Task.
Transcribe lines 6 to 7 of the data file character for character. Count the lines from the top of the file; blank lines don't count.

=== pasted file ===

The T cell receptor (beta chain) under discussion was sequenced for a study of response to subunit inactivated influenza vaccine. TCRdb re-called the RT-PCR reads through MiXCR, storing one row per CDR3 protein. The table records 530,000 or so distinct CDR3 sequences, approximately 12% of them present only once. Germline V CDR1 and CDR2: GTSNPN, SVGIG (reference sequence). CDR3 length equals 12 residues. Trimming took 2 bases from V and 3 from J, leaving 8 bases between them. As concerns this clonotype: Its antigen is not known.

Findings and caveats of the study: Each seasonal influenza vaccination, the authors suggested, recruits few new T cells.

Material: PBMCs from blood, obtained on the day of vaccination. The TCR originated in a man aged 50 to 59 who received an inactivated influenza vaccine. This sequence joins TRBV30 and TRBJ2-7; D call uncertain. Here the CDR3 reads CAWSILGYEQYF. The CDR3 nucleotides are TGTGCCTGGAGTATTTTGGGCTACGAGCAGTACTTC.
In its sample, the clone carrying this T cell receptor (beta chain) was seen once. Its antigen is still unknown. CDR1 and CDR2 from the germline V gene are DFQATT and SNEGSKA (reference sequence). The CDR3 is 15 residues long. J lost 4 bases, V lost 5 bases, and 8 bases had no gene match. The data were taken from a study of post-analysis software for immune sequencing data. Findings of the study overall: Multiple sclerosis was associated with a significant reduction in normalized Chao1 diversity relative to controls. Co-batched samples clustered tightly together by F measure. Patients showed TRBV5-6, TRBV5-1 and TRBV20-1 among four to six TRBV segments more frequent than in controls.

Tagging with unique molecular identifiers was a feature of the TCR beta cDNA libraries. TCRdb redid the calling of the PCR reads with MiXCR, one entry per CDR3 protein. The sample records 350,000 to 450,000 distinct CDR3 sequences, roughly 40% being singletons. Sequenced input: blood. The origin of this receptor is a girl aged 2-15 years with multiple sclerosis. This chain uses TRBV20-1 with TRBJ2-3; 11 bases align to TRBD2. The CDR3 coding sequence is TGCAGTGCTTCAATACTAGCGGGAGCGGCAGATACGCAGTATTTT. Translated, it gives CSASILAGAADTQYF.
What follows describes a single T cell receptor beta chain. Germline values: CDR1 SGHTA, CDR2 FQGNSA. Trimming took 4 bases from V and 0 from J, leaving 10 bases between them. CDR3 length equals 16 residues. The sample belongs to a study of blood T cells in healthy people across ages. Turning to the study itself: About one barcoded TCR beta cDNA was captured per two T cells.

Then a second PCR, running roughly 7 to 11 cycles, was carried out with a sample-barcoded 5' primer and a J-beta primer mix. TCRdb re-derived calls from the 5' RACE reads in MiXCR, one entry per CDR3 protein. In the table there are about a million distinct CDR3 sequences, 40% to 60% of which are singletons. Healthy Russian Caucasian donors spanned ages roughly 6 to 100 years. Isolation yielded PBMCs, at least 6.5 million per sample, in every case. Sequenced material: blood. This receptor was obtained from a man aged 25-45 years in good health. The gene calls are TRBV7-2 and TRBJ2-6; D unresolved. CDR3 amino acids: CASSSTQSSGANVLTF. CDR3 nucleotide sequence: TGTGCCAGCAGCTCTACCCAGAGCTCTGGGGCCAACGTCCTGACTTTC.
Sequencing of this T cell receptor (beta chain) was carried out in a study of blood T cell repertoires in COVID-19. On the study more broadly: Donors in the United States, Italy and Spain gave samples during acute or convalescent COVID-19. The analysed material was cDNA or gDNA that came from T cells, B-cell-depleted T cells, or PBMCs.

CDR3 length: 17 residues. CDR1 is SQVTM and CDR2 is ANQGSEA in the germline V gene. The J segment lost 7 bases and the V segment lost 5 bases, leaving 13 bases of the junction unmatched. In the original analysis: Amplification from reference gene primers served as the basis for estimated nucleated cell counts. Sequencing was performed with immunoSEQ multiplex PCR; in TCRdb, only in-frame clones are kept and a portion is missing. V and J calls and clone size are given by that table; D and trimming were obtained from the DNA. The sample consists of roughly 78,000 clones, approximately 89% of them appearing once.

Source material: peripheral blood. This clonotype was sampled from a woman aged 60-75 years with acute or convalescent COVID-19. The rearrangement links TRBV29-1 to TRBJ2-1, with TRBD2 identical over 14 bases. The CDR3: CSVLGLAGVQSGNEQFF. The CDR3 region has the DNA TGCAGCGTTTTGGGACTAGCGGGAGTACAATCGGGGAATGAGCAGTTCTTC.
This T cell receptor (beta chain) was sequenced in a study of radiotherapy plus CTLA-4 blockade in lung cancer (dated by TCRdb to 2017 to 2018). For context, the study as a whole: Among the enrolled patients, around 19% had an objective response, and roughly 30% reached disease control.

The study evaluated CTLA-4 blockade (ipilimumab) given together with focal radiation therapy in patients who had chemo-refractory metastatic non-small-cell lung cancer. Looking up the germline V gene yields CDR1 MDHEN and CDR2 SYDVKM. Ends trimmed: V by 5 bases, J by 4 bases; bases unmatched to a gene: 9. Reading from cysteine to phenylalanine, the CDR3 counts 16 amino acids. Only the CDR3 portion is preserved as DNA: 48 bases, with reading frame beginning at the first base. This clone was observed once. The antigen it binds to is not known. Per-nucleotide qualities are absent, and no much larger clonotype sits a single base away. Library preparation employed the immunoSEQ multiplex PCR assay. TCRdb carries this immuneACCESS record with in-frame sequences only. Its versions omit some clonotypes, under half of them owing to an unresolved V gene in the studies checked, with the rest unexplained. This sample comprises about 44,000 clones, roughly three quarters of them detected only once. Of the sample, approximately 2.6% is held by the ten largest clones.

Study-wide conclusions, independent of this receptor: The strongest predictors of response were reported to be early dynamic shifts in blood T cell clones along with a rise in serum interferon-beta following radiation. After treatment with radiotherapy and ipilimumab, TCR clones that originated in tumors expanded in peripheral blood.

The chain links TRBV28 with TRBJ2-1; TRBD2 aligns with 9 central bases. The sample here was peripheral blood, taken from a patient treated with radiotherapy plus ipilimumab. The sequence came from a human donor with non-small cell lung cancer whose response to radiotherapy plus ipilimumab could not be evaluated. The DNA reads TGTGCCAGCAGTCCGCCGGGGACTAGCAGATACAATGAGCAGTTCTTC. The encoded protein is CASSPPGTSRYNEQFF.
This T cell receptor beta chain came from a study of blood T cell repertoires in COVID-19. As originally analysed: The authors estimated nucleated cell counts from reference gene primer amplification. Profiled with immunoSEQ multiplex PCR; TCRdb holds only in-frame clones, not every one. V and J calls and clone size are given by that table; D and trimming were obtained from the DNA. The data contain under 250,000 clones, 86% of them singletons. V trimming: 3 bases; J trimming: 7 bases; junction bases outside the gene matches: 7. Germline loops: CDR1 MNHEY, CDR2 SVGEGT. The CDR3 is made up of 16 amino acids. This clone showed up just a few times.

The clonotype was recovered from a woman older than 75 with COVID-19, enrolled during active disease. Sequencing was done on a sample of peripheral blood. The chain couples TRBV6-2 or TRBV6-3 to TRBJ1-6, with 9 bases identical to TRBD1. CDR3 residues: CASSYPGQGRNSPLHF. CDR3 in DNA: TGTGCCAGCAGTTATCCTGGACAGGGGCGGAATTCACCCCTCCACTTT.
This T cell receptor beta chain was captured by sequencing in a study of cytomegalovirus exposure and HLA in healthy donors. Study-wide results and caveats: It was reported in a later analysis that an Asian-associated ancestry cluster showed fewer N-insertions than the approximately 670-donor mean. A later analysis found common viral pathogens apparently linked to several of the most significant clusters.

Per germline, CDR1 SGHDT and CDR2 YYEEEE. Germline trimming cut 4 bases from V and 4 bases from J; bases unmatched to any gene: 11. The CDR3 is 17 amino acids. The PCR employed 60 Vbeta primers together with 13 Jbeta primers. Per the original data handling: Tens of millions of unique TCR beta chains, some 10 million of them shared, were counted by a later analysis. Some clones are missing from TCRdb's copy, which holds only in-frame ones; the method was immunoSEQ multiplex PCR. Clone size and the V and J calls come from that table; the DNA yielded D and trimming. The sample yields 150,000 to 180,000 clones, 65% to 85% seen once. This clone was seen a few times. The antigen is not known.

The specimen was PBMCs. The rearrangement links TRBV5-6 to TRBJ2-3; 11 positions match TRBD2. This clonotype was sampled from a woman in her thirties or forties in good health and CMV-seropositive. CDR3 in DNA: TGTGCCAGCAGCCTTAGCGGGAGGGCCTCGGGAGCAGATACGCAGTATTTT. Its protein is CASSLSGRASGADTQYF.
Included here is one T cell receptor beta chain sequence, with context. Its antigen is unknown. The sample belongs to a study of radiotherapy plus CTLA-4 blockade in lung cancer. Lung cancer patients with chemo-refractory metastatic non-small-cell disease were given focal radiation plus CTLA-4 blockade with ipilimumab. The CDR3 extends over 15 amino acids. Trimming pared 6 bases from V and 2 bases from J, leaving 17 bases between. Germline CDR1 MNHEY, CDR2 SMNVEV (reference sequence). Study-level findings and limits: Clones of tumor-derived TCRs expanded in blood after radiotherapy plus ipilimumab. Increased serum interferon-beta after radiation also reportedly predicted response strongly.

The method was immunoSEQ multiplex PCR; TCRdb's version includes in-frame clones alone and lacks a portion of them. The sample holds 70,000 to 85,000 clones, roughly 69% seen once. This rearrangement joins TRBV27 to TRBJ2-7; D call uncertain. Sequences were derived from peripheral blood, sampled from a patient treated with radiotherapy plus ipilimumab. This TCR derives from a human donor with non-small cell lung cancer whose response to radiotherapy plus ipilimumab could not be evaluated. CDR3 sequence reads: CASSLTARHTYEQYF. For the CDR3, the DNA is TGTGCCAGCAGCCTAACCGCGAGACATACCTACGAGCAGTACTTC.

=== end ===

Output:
What follows describes a single T cell receptor beta chain. Germline values: CDR1 SGHTA, CDR2 FQGNSA. Trimming took 4 bases from V and 0 from J, leaving 10 bases between them. CDR3 length equals 16 residues. The sample belongs to a study of blood T cells in healthy people across ages. Turning to the study itself: About one barcoded TCR beta cDNA was captured per two T cells.

Then a second PCR, running roughly 7 to 11 cycles, was carried out with a sample-barcoded 5' primer and a J-beta primer mix. TCRdb re-derived calls from the 5' RACE reads in MiXCR, one entry per CDR3 protein. In the table there are about a million distinct CDR3 sequences, 40% to 60% of which are singletons. Healthy Russian Caucasian donors spanned ages roughly 6 to 100 years. Isolation yielded PBMCs, at least 6.5 million per sample, in every case. Sequenced material: blood. This receptor was obtained from a man aged 25-45 years in good health. The gene calls are TRBV7-2 and TRBJ2-6; D unresolved. CDR3 amino acids: CASSSTQSSGANVLTF. CDR3 nucleotide sequence: TGTGCCAGCAGCTCTACCCAGAGCTCTGGGGCCAACGTCCTGACTTTC.